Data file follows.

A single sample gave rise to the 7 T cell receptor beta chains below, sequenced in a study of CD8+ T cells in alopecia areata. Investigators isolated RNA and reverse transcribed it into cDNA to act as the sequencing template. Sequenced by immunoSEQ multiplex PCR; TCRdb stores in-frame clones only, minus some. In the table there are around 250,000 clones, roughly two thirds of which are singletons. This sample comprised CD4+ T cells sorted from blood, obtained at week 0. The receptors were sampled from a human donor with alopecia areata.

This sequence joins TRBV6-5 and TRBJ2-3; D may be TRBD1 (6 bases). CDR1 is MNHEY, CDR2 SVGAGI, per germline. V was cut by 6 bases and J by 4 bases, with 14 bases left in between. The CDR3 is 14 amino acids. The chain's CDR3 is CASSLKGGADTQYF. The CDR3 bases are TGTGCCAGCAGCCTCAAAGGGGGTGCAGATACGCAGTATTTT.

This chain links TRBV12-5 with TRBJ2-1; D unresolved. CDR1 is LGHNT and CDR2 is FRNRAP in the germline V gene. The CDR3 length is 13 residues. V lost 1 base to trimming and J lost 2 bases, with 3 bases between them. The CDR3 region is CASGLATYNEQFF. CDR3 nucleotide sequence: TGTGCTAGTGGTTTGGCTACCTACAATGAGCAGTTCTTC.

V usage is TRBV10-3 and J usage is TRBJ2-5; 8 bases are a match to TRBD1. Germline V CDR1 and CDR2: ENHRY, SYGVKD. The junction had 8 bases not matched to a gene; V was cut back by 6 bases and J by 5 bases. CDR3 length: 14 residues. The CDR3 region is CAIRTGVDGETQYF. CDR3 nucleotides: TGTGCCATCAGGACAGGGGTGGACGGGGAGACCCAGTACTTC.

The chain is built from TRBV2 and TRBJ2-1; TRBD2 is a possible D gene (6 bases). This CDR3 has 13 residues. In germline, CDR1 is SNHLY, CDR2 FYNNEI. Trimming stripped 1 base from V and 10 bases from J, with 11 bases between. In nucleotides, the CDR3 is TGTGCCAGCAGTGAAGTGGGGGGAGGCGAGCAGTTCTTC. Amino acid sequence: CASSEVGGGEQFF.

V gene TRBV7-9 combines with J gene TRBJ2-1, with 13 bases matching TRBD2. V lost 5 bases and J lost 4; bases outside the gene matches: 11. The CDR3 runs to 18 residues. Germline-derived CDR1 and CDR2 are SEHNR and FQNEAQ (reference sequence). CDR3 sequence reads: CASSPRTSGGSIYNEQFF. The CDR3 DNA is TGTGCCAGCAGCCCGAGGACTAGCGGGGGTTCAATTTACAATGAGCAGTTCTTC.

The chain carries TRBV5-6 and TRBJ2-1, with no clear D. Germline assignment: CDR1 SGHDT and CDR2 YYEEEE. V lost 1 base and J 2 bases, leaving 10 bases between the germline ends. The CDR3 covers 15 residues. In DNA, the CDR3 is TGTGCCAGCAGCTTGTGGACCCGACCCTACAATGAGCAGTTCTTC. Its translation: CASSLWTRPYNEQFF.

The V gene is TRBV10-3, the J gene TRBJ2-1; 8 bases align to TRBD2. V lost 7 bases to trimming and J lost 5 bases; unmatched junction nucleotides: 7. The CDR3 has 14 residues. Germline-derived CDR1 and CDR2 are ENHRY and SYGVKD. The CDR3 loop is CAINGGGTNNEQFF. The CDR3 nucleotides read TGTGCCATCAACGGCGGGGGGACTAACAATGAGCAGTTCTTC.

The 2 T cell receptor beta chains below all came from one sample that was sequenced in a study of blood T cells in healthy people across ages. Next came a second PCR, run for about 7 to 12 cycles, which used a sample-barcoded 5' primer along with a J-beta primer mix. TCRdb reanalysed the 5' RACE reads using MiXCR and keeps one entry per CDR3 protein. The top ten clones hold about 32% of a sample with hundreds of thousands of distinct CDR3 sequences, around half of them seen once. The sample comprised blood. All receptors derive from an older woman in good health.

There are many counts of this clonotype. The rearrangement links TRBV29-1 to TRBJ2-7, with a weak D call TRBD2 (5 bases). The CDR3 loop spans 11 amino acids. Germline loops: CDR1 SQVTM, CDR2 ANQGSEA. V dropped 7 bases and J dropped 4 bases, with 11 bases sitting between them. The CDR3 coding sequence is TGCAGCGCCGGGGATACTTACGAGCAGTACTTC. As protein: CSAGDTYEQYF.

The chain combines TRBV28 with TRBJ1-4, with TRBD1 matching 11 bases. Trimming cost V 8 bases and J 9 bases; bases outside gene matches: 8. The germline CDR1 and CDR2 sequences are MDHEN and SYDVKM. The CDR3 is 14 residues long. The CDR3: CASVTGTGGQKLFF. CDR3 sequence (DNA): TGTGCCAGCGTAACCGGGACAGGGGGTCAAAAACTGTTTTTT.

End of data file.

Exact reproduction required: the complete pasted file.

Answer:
A single sample gave rise to the 7 T cell receptor beta chains below, sequenced in a study of CD8+ T cells in alopecia areata. Investigators isolated RNA and reverse transcribed it into cDNA to act as the sequencing template. Sequenced by immunoSEQ multiplex PCR; TCRdb stores in-frame clones only, minus some. In the table there are around 250,000 clones, roughly two thirds of which are singletons. This sample comprised CD4+ T cells sorted from blood, obtained at week 0. The receptors were sampled from a human donor with alopecia areata.

This sequence joins TRBV6-5 and TRBJ2-3; D may be TRBD1 (6 bases). CDR1 is MNHEY, CDR2 SVGAGI, per germline. V was cut by 6 bases and J by 4 bases, with 14 bases left in between. The CDR3 is 14 amino acids. The chain's CDR3 is CASSLKGGADTQYF. The CDR3 bases are TGTGCCAGCAGCCTCAAAGGGGGTGCAGATACGCAGTATTTT.

This chain links TRBV12-5 with TRBJ2-1; D unresolved. CDR1 is LGHNT and CDR2 is FRNRAP in the germline V gene. The CDR3 length is 13 residues. V lost 1 base to trimming and J lost 2 bases, with 3 bases between them. The CDR3 region is CASGLATYNEQFF. CDR3 nucleotide sequence: TGTGCTAGTGGTTTGGCTACCTACAATGAGCAGTTCTTC.

V usage is TRBV10-3 and J usage is TRBJ2-5; 8 bases are a match to TRBD1. Germline V CDR1 and CDR2: ENHRY, SYGVKD. The junction had 8 bases not matched to a gene; V was cut back by 6 bases and J by 5 bases. CDR3 length: 14 residues. The CDR3 region is CAIRTGVDGETQYF. CDR3 nucleotides: TGTGCCATCAGGACAGGGGTGGACGGGGAGACCCAGTACTTC.

The chain is built from TRBV2 and TRBJ2-1; TRBD2 is a possible D gene (6 bases). This CDR3 has 13 residues. In germline, CDR1 is SNHLY, CDR2 FYNNEI. Trimming stripped 1 base from V and 10 bases from J, with 11 bases between. In nucleotides, the CDR3 is TGTGCCAGCAGTGAAGTGGGGGGAGGCGAGCAGTTCTTC. Amino acid sequence: CASSEVGGGEQFF.

V gene TRBV7-9 combines with J gene TRBJ2-1, with 13 bases matching TRBD2. V lost 5 bases and J lost 4; bases outside the gene matches: 11. The CDR3 runs to 18 residues. Germline-derived CDR1 and CDR2 are SEHNR and FQNEAQ (reference sequence). CDR3 sequence reads: CASSPRTSGGSIYNEQFF. The CDR3 DNA is TGTGCCAGCAGCCCGAGGACTAGCGGGGGTTCAATTTACAATGAGCAGTTCTTC.

The chain carries TRBV5-6 and TRBJ2-1, with no clear D. Germline assignment: CDR1 SGHDT and CDR2 YYEEEE. V lost 1 base and J 2 bases, leaving 10 bases between the germline ends. The CDR3 covers 15 residues. In DNA, the CDR3 is TGTGCCAGCAGCTTGTGGACCCGACCCTACAATGAGCAGTTCTTC. Its translation: CASSLWTRPYNEQFF.

The V gene is TRBV10-3, the J gene TRBJ2-1; 8 bases align to TRBD2. V lost 7 bases to trimming and J lost 5 bases; unmatched junction nucleotides: 7. The CDR3 has 14 residues. Germline-derived CDR1 and CDR2 are ENHRY and SYGVKD. The CDR3 loop is CAINGGGTNNEQFF. The CDR3 nucleotides read TGTGCCATCAACGGCGGGGGGACTAACAATGAGCAGTTCTTC.

The 2 T cell receptor beta chains below all came from one sample that was sequenced in a study of blood T cells in healthy people across ages. Next came a second PCR, run for about 7 to 12 cycles, which used a sample-barcoded 5' primer along with a J-beta primer mix. TCRdb reanalysed the 5' RACE reads using MiXCR and keeps one entry per CDR3 protein. The top ten clones hold about 32% of a sample with hundreds of thousands of distinct CDR3 sequences, around half of them seen once. The sample comprised blood. All receptors derive from an older woman in good health.

There are many counts of this clonotype. The rearrangement links TRBV29-1 to TRBJ2-7, with a weak D call TRBD2 (5 bases). The CDR3 loop spans 11 amino acids. Germline loops: CDR1 SQVTM, CDR2 ANQGSEA. V dropped 7 bases and J dropped 4 bases, with 11 bases sitting between them. The CDR3 coding sequence is TGCAGCGCCGGGGATACTTACGAGCAGTACTTC. As protein: CSAGDTYEQYF.

The chain combines TRBV28 with TRBJ1-4, with TRBD1 matching 11 bases. Trimming cost V 8 bases and J 9 bases; bases outside gene matches: 8. The germline CDR1 and CDR2 sequences are MDHEN and SYDVKM. The CDR3 is 14 residues long. The CDR3: CASVTGTGGQKLFF. CDR3 sequence (DNA): TGTGCCAGCGTAACCGGGACAGGGGGTCAAAAACTGTTTTTT.